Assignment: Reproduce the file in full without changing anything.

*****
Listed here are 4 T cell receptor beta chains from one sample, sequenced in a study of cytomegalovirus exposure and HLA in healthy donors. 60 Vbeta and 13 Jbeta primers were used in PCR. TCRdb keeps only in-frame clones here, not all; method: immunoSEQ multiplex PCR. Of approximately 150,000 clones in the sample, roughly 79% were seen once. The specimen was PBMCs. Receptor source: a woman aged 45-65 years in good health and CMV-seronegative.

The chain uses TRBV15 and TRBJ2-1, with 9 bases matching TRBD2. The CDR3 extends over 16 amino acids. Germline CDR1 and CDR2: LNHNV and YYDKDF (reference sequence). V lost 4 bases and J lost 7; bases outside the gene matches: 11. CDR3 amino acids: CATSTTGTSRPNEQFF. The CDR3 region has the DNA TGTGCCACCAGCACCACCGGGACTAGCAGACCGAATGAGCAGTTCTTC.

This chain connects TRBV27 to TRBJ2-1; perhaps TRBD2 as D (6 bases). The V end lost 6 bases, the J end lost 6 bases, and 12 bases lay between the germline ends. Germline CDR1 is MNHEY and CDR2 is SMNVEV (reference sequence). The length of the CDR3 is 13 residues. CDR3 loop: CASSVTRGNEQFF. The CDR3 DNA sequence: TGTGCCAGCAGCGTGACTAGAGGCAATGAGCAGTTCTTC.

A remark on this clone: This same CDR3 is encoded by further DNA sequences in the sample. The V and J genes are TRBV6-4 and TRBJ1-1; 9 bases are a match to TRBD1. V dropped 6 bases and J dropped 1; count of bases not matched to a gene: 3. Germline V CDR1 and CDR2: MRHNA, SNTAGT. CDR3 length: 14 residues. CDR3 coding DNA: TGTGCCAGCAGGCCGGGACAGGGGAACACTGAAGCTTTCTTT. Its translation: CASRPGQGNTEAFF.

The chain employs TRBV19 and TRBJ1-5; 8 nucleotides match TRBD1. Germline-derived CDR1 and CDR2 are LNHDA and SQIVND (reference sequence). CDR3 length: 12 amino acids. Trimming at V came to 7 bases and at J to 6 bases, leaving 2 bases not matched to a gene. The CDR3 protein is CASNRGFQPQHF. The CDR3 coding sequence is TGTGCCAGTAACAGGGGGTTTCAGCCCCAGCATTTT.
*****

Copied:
Listed here are 4 T cell receptor beta chains from one sample, sequenced in a study of cytomegalovirus exposure and HLA in healthy donors. 60 Vbeta and 13 Jbeta primers were used in PCR. TCRdb keeps only in-frame clones here, not all; method: immunoSEQ multiplex PCR. Of approximately 150,000 clones in the sample, roughly 79% were seen once. The specimen was PBMCs. Receptor source: a woman aged 45-65 years in good health and CMV-seronegative.

The chain uses TRBV15 and TRBJ2-1, with 9 bases matching TRBD2. The CDR3 extends over 16 amino acids. Germline CDR1 and CDR2: LNHNV and YYDKDF (reference sequence). V lost 4 bases and J lost 7; bases outside the gene matches: 11. CDR3 amino acids: CATSTTGTSRPNEQFF. The CDR3 region has the DNA TGTGCCACCAGCACCACCGGGACTAGCAGACCGAATGAGCAGTTCTTC.

This chain connects TRBV27 to TRBJ2-1; perhaps TRBD2 as D (6 bases). The V end lost 6 bases, the J end lost 6 bases, and 12 bases lay between the germline ends. Germline CDR1 is MNHEY and CDR2 is SMNVEV (reference sequence). The length of the CDR3 is 13 residues. CDR3 loop: CASSVTRGNEQFF. The CDR3 DNA sequence: TGTGCCAGCAGCGTGACTAGAGGCAATGAGCAGTTCTTC.

A remark on this clone: This same CDR3 is encoded by further DNA sequences in the sample. The V and J genes are TRBV6-4 and TRBJ1-1; 9 bases are a match to TRBD1. V dropped 6 bases and J dropped 1; count of bases not matched to a gene: 3. Germline V CDR1 and CDR2: MRHNA, SNTAGT. CDR3 length: 14 residues. CDR3 coding DNA: TGTGCCAGCAGGCCGGGACAGGGGAACACTGAAGCTTTCTTT. Its translation: CASRPGQGNTEAFF.

The chain employs TRBV19 and TRBJ1-5; 8 nucleotides match TRBD1. Germline-derived CDR1 and CDR2 are LNHDA and SQIVND (reference sequence). CDR3 length: 12 amino acids. Trimming at V came to 7 bases and at J to 6 bases, leaving 2 bases not matched to a gene. The CDR3 protein is CASNRGFQPQHF. The CDR3 coding sequence is TGTGCCAGTAACAGGGGGTTTCAGCCCCAGCATTTT.